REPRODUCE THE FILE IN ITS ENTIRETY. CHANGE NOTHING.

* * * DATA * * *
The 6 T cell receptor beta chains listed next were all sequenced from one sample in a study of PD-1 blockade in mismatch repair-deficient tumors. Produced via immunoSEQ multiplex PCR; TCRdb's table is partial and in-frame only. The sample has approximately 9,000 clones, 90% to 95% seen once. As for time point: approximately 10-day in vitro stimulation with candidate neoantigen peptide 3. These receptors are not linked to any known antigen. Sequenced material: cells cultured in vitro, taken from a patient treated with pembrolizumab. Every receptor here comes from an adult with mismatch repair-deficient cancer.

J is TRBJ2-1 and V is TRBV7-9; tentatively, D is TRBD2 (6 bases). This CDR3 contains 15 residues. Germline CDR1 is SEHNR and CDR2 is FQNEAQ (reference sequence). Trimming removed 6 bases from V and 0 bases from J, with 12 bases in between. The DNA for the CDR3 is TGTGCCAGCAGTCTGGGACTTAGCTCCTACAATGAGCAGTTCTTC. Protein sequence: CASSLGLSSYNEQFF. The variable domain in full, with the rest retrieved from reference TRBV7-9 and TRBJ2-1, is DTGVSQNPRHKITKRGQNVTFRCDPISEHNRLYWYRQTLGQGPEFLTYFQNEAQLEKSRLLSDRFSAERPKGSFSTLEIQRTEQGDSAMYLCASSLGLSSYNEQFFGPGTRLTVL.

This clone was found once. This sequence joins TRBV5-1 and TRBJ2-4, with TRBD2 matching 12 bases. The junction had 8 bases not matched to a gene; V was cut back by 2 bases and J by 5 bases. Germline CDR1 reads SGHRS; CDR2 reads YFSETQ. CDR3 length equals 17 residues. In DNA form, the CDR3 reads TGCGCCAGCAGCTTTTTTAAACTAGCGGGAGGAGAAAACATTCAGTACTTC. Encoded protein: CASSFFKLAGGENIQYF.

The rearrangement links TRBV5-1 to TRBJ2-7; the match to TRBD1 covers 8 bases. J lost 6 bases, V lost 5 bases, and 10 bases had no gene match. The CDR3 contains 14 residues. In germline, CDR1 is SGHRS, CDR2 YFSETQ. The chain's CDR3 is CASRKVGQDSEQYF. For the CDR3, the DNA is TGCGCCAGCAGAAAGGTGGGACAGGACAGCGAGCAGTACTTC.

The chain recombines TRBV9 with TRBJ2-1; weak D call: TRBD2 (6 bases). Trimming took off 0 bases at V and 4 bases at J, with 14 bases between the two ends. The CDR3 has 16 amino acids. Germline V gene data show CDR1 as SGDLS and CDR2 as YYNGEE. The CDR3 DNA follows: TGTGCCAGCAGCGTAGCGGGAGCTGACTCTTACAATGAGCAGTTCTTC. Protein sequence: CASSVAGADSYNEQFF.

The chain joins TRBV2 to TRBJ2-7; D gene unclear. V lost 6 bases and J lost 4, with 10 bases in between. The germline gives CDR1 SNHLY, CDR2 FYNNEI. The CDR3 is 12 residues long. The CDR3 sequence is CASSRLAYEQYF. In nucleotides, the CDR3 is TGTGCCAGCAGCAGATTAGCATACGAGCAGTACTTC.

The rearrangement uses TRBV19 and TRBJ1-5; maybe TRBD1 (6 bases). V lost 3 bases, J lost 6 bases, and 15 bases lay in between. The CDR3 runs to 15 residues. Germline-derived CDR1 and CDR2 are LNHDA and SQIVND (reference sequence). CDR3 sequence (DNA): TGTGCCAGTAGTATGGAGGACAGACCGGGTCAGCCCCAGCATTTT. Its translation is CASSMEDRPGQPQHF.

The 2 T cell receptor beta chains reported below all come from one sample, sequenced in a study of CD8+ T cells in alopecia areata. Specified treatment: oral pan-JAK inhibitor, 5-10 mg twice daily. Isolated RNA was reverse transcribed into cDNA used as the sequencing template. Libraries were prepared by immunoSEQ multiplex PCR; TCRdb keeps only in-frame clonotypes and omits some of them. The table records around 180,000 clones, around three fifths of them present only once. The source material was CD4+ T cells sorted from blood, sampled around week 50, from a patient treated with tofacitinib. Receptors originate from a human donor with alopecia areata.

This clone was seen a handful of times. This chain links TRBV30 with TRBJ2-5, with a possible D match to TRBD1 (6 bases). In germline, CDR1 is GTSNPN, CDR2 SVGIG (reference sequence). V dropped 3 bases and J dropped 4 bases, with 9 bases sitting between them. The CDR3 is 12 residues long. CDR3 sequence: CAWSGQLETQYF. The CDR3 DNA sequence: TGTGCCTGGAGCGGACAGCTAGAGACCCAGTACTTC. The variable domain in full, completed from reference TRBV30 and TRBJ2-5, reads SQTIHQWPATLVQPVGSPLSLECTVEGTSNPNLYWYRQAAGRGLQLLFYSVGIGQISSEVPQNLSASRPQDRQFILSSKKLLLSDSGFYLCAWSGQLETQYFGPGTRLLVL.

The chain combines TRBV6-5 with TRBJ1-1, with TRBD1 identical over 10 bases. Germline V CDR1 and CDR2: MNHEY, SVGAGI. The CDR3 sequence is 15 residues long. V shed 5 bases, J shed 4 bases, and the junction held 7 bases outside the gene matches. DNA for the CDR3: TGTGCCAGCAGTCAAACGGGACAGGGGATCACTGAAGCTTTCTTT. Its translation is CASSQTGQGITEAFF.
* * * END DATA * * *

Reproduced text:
The 6 T cell receptor beta chains listed next were all sequenced from one sample in a study of PD-1 blockade in mismatch repair-deficient tumors. Produced via immunoSEQ multiplex PCR; TCRdb's table is partial and in-frame only. The sample has approximately 9,000 clones, 90% to 95% seen once. As for time point: approximately 10-day in vitro stimulation with candidate neoantigen peptide 3. These receptors are not linked to any known antigen. Sequenced material: cells cultured in vitro, taken from a patient treated with pembrolizumab. Every receptor here comes from an adult with mismatch repair-deficient cancer.

J is TRBJ2-1 and V is TRBV7-9; tentatively, D is TRBD2 (6 bases). This CDR3 contains 15 residues. Germline CDR1 is SEHNR and CDR2 is FQNEAQ (reference sequence). Trimming removed 6 bases from V and 0 bases from J, with 12 bases in between. The DNA for the CDR3 is TGTGCCAGCAGTCTGGGACTTAGCTCCTACAATGAGCAGTTCTTC. Protein sequence: CASSLGLSSYNEQFF. The variable domain in full, with the rest retrieved from reference TRBV7-9 and TRBJ2-1, is DTGVSQNPRHKITKRGQNVTFRCDPISEHNRLYWYRQTLGQGPEFLTYFQNEAQLEKSRLLSDRFSAERPKGSFSTLEIQRTEQGDSAMYLCASSLGLSSYNEQFFGPGTRLTVL.

This clone was found once. This sequence joins TRBV5-1 and TRBJ2-4, with TRBD2 matching 12 bases. The junction had 8 bases not matched to a gene; V was cut back by 2 bases and J by 5 bases. Germline CDR1 reads SGHRS; CDR2 reads YFSETQ. CDR3 length equals 17 residues. In DNA form, the CDR3 reads TGCGCCAGCAGCTTTTTTAAACTAGCGGGAGGAGAAAACATTCAGTACTTC. Encoded protein: CASSFFKLAGGENIQYF.

The rearrangement links TRBV5-1 to TRBJ2-7; the match to TRBD1 covers 8 bases. J lost 6 bases, V lost 5 bases, and 10 bases had no gene match. The CDR3 contains 14 residues. In germline, CDR1 is SGHRS, CDR2 YFSETQ. The chain's CDR3 is CASRKVGQDSEQYF. For the CDR3, the DNA is TGCGCCAGCAGAAAGGTGGGACAGGACAGCGAGCAGTACTTC.

The chain recombines TRBV9 with TRBJ2-1; weak D call: TRBD2 (6 bases). Trimming took off 0 bases at V and 4 bases at J, with 14 bases between the two ends. The CDR3 has 16 amino acids. Germline V gene data show CDR1 as SGDLS and CDR2 as YYNGEE. The CDR3 DNA follows: TGTGCCAGCAGCGTAGCGGGAGCTGACTCTTACAATGAGCAGTTCTTC. Protein sequence: CASSVAGADSYNEQFF.

The chain joins TRBV2 to TRBJ2-7; D gene unclear. V lost 6 bases and J lost 4, with 10 bases in between. The germline gives CDR1 SNHLY, CDR2 FYNNEI. The CDR3 is 12 residues long. The CDR3 sequence is CASSRLAYEQYF. In nucleotides, the CDR3 is TGTGCCAGCAGCAGATTAGCATACGAGCAGTACTTC.

The rearrangement uses TRBV19 and TRBJ1-5; maybe TRBD1 (6 bases). V lost 3 bases, J lost 6 bases, and 15 bases lay in between. The CDR3 runs to 15 residues. Germline-derived CDR1 and CDR2 are LNHDA and SQIVND (reference sequence). CDR3 sequence (DNA): TGTGCCAGTAGTATGGAGGACAGACCGGGTCAGCCCCAGCATTTT. Its translation is CASSMEDRPGQPQHF.

The 2 T cell receptor beta chains reported below all come from one sample, sequenced in a study of CD8+ T cells in alopecia areata. Specified treatment: oral pan-JAK inhibitor, 5-10 mg twice daily. Isolated RNA was reverse transcribed into cDNA used as the sequencing template. Libraries were prepared by immunoSEQ multiplex PCR; TCRdb keeps only in-frame clonotypes and omits some of them. The table records around 180,000 clones, around three fifths of them present only once. The source material was CD4+ T cells sorted from blood, sampled around week 50, from a patient treated with tofacitinib. Receptors originate from a human donor with alopecia areata.

This clone was seen a handful of times. This chain links TRBV30 with TRBJ2-5, with a possible D match to TRBD1 (6 bases). In germline, CDR1 is GTSNPN, CDR2 SVGIG (reference sequence). V dropped 3 bases and J dropped 4 bases, with 9 bases sitting between them. The CDR3 is 12 residues long. CDR3 sequence: CAWSGQLETQYF. The CDR3 DNA sequence: TGTGCCTGGAGCGGACAGCTAGAGACCCAGTACTTC. The variable domain in full, completed from reference TRBV30 and TRBJ2-5, reads SQTIHQWPATLVQPVGSPLSLECTVEGTSNPNLYWYRQAAGRGLQLLFYSVGIGQISSEVPQNLSASRPQDRQFILSSKKLLLSDSGFYLCAWSGQLETQYFGPGTRLLVL.

The chain combines TRBV6-5 with TRBJ1-1, with TRBD1 identical over 10 bases. Germline V CDR1 and CDR2: MNHEY, SVGAGI. The CDR3 sequence is 15 residues long. V shed 5 bases, J shed 4 bases, and the junction held 7 bases outside the gene matches. DNA for the CDR3: TGTGCCAGCAGTCAAACGGGACAGGGGATCACTGAAGCTTTCTTT. Its translation is CASSQTGQGITEAFF.